A tale of two debts

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The key themes ahead of the 2017 Australian Federal Budget

The lead-up to the release of the Australian Federal Budget every year in May is often a game of guesswork. Are there policy changes afoot? Will there be dramatic changes in funding to different sectors? While there are often changes on the night, here are a few things likely to be feature this year.

Housing affordability

Commentary from various Government spokespeople, in particular Treasurer Scott Morrison, has suggested housing may be a big focus in this year’s Budget. The question is what policies could the Government enact to help with housing affordability?

One idea recently floated was to allow first home buyers to access their superannuation for their deposit but given public reaction, it seems unlikely this will go ahead. Some other ideas which have appeared in the media are as follows.

  • Negative gearing: reducing the tax break to a set amount and restricting the number of investment properties it applies to.
  • The CGT discount: currently investors can access a 50% discount on capital gains tax if they sell an investment property but some suggest the Government may reduce this to 25%. (As a note, owner-occupiers who sell their homes do not pay capital gains tax on the proceeds and this is not expected to change).
  • Vacancy: taxing vacant properties to encourage owners to rent out their properties.

Changes to the Pharmaceuticals Benefits Scheme (PBS)

There are a number of rumoured initiatives expected to be included in the Budget such as:

  • Price cuts for a number of medicines
  • Compensation for pharmacists for low script volumes
  • Funding for in-pharmacy diabetes checks
  • Unfreezing Medicare rebates on bulk billed doctor visits.

Education boosts and cuts

Government ministers have unveiled a number of changes to be included in the coming budget. These include:

  • increases to university student fees and a lower income threshold on HELP debt repayments
  • a portion of funding from the Commonwealth Grant Scheme will depend on universities meeting admissions and financial transparency requirements
  • increased funding for schools with a new needs based system to direct funding across Australia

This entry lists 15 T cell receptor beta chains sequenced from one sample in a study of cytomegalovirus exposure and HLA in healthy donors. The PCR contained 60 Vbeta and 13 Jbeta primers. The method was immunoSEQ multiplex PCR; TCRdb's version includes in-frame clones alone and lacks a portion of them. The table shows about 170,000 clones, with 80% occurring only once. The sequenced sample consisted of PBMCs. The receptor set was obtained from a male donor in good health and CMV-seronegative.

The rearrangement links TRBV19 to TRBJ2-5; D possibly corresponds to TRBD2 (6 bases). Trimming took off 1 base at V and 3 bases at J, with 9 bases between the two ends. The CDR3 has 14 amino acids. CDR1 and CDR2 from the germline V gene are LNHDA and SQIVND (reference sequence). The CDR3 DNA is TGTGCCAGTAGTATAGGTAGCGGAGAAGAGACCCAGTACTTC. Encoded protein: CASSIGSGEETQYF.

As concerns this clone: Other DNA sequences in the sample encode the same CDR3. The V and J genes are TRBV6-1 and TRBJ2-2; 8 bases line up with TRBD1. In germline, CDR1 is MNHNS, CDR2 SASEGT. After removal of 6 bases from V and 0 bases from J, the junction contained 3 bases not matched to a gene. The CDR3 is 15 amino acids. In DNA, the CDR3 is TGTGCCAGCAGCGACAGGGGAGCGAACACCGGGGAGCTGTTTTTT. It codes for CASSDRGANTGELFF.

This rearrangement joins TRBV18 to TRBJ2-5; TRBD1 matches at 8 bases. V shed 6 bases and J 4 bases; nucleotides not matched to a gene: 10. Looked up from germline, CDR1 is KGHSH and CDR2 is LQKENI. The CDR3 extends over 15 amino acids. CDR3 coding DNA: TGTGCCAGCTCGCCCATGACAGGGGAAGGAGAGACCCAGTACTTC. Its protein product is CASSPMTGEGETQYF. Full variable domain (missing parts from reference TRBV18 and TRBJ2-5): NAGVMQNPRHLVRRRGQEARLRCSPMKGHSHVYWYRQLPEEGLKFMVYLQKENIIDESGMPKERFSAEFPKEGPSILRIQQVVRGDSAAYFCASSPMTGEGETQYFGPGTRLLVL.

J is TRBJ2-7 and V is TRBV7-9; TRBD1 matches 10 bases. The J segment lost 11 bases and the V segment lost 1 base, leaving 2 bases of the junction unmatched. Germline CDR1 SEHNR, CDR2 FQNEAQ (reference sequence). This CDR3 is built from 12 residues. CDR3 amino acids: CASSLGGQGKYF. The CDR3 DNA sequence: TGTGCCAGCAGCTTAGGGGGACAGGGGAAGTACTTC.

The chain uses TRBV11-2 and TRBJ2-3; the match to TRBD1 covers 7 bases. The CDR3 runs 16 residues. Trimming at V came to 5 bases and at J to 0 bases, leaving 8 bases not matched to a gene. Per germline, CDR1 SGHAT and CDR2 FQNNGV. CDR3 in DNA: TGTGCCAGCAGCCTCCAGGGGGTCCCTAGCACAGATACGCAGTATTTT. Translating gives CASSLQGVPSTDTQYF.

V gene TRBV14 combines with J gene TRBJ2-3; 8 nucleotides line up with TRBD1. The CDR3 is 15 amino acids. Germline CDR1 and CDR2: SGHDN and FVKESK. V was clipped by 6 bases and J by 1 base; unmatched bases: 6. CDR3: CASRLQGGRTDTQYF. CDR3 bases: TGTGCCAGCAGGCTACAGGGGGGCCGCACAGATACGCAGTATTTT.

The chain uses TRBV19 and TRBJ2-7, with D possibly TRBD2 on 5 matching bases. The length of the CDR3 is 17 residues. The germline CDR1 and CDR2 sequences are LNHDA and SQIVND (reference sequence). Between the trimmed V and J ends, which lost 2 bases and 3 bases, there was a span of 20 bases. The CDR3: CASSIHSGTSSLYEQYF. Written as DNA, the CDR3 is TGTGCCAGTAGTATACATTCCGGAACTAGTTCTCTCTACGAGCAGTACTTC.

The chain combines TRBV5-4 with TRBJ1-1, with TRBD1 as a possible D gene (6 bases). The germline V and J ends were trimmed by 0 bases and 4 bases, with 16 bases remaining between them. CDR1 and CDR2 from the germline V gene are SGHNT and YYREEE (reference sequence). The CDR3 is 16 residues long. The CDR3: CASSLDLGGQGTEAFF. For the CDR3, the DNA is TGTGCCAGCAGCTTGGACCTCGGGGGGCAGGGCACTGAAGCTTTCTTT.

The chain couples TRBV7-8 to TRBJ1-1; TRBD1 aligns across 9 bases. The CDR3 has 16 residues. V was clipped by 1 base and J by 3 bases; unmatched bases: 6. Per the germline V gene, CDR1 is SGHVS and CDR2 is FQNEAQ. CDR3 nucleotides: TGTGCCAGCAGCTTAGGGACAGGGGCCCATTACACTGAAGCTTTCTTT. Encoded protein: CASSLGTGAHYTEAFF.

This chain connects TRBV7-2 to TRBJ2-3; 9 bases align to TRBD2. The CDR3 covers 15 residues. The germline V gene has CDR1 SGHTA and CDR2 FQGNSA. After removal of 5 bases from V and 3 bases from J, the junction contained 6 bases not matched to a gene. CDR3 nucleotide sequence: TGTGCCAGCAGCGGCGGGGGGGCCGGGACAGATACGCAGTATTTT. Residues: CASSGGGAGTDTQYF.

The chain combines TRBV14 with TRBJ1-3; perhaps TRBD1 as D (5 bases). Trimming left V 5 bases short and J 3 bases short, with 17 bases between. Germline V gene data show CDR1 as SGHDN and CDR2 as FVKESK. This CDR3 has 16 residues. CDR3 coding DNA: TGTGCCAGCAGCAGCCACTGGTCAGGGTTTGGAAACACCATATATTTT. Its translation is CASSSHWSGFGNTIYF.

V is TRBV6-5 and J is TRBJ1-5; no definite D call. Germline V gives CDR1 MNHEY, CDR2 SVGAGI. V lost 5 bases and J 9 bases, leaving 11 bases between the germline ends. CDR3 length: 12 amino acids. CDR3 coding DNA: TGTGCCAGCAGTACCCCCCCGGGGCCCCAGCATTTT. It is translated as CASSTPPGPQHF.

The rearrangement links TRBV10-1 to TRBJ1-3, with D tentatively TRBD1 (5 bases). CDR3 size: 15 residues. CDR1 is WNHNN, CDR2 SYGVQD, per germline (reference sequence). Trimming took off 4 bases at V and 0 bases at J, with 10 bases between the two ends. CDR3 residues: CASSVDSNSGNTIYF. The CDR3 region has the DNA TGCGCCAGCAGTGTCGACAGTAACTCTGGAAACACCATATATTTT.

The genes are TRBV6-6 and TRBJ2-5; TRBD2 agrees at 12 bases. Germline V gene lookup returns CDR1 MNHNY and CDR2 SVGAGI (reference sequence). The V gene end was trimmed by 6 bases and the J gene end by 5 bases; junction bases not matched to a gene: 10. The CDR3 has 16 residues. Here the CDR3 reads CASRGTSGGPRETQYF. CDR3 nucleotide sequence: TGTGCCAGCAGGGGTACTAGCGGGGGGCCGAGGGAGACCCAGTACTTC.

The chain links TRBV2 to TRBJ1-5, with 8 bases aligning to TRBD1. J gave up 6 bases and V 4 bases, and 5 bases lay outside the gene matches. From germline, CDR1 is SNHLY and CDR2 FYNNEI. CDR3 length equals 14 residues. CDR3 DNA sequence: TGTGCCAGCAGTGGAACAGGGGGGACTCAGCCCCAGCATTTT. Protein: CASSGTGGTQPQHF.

• commissioning a new report on the education sector dubbed ‘Gonski 2.0’

Some of these measures have already been highlighted by the Government, for example, money has already been allocated to a diabetes Pharmacy Trial and the Government has made an historic five-year agreement with the pharmaceutical industry which includes price cuts to PBS medications.

While these are tipped to be key focus areas for the Budget, anything can happen on the night – and there can be surprises.

New debt classification

The Government has announced plans to separate operating debt from capital.

  • Operating debt (or spending) is that directed towards the day to day running of the country, such as essential services.
  • Capital debt (or spending) is that directed towards activity to support future growth of the country, like new infrastructure.

Separating these allows the Government to be more transparent about how they are funding activities and whether this is viewed as sensible or not. For example, in an ideal world, funding for operating debt would come from the Government’s existing pool of money (such as from taxes) whereas they might borrow money for capital debt to build new infrastructure that they hope will generate future revenue to repay their loan and provide future public growth.  Some commentators predict this announcement will mean the Government is likely to announce new infrastructure projects in the coming Budget.

Return to bt.com.au/budget on Tuesday 9 May from 8:30pm for a live report in Canberra from Bryan Ashenden, Head of Financial Literacy & Advocacy, BT Financial Group with complete reports and summaries to follow.

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This article may contain material provided by third parties derived from sources believed to be accurate at its issue date. While such material is published with necessary permission, no company in the Westpac Group accepts any responsibility for the accuracy or completeness of, or endorses any such material. Except where contrary to law, we intend by this notice to exclude liability for this material.